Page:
The picture strikingly reminded me of the novel I had just read in which at the end the protagonist becomes ferile. Surfacing is often classed as an ecofeminist novel, playing with the argument that two very defined, contradictory, and dualistic worlds exist in the patriarchal society: the feminine and the masculine. On the one hand, the feminine principle represents mother nature, the body, irrationality, emotion, intuition and mysticism. On the other hand, the masculine principle represents rationality, logic, separation from nature, the head, intellectualism, language, and concrete reality. In the novel the Surfacer constantly struggles to function in her masculine dominated society: she feels cut off from emotion and feeling, grapples with the actual language, and initially tries to deny her natural roots. By the end of the novel she has shed her clothes, her words, and lives in the forest as an animal - she becomes part of the landscape. I'm not sure that the message of this book necessarily needs to be "feminist", on a simpler level it could just be "eco", a return to and acceptance of the natural world. At the end of the novel though the Surfacer prepares to rejoin the society which she had rejected, I'm not sure why, it seems a bit of a cop out. May be she had finally discovered who she really was, not radically separate from nature, she felt she could re-enter as a changed person more able to cope with the struggle of everyday life.

This book is considered one of the most important of the 20th Century. Not sure I agree, it made me think though and that's always a good thing.

Tuesday, April 17, 2007

Virginia Tech

Whilst the shocking events at Virginia Tech yesterday were fully covered by the media, it was the bloggers and flickr users who portrayed the unfoldings of the tragedy, the grief, and the anguish, better than any news station. Within hours blogs held firsthand accounts, pictures had been uploaded to flickr, before the evening a VT Memorial group was set up by the facebook community and a comprehnsive entry adorned wikipedia. The reporters sniffed this out in minutes. Looking through some of the blogs and seeing the endless messages from CNN, MTV, CBC, BBC, every media company imaginable, to "get in touch" to supply them with first hand stories I feel slightly sickened. Once again the bloggers are doing their jobs for them, but for the bloggers it's not a job, it's their lives, in many cases lives that have been rocked beyond belief. The public nature of the blog puts emotions on show, and when those emotions become the focus of the media it can be hard comprehend, as one of the most media-sought bloggers writes:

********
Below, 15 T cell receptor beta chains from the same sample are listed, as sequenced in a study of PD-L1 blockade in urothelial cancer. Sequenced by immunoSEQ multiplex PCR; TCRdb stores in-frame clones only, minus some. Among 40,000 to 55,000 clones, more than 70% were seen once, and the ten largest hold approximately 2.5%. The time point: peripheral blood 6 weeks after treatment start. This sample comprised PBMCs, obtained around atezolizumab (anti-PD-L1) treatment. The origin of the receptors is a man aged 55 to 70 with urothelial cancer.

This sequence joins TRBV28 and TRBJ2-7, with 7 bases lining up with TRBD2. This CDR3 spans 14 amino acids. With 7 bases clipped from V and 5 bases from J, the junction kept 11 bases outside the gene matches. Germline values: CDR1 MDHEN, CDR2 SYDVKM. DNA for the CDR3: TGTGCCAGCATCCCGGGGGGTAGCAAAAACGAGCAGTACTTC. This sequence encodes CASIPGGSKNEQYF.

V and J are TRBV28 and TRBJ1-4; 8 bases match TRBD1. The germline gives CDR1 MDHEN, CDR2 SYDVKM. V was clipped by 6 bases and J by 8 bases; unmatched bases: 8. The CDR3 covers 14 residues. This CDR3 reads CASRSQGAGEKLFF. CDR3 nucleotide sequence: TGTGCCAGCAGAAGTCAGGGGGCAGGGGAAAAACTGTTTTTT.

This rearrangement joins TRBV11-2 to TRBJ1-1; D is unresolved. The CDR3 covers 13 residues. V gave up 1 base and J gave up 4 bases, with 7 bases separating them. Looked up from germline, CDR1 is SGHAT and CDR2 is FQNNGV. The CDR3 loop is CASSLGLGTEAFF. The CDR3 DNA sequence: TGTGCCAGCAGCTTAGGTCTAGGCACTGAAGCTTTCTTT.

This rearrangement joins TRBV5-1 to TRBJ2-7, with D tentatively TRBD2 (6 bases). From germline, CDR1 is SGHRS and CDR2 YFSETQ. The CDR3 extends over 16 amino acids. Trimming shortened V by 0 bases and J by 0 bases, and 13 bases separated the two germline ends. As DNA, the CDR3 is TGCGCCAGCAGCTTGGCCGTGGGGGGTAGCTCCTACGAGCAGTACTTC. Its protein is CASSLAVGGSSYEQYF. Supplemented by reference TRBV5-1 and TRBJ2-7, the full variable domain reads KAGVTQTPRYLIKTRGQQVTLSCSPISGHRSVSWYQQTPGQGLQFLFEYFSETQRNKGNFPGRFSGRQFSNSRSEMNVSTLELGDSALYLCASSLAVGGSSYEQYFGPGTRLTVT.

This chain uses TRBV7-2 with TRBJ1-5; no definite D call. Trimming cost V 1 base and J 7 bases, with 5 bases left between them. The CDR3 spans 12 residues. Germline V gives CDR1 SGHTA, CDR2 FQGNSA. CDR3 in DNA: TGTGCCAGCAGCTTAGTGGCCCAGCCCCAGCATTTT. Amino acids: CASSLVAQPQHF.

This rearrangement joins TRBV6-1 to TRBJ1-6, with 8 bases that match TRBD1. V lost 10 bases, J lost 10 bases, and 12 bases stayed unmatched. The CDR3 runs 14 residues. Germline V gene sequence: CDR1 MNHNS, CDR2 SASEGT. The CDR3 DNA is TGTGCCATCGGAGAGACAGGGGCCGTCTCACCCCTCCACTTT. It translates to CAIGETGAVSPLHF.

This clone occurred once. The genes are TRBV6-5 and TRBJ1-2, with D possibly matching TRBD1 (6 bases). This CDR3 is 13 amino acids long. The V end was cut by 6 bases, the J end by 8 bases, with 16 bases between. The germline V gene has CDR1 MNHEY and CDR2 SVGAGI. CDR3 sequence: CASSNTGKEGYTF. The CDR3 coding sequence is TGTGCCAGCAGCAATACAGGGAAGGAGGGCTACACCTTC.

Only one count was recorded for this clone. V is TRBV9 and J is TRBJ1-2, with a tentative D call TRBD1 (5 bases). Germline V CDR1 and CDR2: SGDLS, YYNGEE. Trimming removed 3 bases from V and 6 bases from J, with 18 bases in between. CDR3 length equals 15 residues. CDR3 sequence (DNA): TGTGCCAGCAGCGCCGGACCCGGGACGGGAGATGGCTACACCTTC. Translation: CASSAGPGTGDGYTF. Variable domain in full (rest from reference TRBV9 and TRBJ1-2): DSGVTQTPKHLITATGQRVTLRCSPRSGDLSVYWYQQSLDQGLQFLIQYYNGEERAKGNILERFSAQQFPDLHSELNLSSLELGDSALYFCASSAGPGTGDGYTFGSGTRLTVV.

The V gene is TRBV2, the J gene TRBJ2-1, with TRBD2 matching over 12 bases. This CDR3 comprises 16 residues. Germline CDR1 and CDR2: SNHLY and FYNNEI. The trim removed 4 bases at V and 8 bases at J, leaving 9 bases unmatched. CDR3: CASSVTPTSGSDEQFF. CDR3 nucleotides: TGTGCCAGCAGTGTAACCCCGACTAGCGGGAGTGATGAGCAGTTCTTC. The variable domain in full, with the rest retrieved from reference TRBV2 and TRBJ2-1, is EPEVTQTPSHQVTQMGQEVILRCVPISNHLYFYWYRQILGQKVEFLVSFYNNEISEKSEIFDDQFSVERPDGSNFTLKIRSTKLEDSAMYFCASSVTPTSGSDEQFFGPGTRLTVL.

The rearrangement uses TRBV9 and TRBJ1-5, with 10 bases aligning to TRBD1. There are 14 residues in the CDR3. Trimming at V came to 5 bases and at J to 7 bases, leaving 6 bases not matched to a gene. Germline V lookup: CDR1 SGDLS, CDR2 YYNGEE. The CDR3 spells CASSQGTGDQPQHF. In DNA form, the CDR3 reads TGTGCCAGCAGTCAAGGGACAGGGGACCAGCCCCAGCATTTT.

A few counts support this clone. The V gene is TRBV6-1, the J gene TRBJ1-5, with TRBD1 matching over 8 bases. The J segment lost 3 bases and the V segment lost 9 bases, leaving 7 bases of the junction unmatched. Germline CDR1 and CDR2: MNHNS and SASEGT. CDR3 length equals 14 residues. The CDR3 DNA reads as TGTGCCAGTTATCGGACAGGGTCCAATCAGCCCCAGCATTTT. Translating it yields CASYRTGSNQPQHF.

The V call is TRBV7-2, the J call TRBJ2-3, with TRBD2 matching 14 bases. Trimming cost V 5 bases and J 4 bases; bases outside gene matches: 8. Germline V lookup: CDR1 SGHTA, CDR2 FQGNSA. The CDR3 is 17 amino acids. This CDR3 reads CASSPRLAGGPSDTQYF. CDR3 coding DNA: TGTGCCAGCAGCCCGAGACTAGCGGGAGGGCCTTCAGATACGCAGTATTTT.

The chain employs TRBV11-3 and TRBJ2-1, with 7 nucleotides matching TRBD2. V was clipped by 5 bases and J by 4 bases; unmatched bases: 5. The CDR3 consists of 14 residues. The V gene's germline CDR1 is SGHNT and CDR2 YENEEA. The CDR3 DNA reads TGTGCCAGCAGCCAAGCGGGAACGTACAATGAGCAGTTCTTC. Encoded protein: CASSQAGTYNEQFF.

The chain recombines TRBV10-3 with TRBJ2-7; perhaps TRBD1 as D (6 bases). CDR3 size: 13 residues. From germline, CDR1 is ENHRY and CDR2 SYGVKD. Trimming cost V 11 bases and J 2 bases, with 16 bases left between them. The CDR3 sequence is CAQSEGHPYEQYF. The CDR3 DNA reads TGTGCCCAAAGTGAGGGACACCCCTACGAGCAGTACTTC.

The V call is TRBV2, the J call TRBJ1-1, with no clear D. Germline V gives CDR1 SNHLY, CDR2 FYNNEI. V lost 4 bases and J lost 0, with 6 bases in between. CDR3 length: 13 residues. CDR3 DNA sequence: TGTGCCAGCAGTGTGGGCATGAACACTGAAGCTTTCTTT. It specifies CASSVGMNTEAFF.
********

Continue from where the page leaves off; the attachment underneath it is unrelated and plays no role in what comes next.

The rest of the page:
"This is ridiculous. I find myself getting excited because I'm on the news (Fox News recently shared the blog). Each time I hear something else I get a brief moment of selfish joy before I am stabbed in the heart, realizing that I deserve no credit and that lives are gone, destroyed, and in pain. What is the significance of all this? My postings are simply what I always do-- except I left my thoughts for the public instead of just my friends. This run of emotions is hard to bear. I need to go for a walk-- but of course, what good is that since everything is outside my door. There is no escaping. The chains have been tied to the door."

It's easy to forget that as a blogger the world can see your words, not just you and your friends. We are wearing our lives on our sleaves.

I think that these days it's easy to become numb to the news, every day so many horrible things are reported to be happening in the world. But the unedited "informal" reports and stories that flood the internet, from the mouths and the eyes of the people that experience them, bring me down to earth. They elicit a greater reaction in me than a man stood with a microphone next to a big white news van on the edge of the VT campus twisting language for politics. Reporters without borders.

Wednesday, April 11, 2007

What makes a good photograph?


I look through all my favorites on Flickr and try to determine what it is I love about each one I select. There are patterns. Along with the obvious choices of vibrant colour and nature (as I love vibrant colour and nature) I find that more and more I am liking long exposures and I love interesting portraits. I think that this is because these types of pictures tell stories. Long exposures reveal an accumulation of moments that, in total, to me, are more like a memory. Portraits go beyond the immediate visual detail. There is a kind of discord / dichotomy that I like about them. I like the passage of time collapsed into a 'still' - and the instant extended - the photograph reveals something that ordinarily is only held in memory. Some photographs are wonderful attempts at making pictures of both 'time' and 'memory' together. I guess I try to hear with my eyes what the photographer is saying.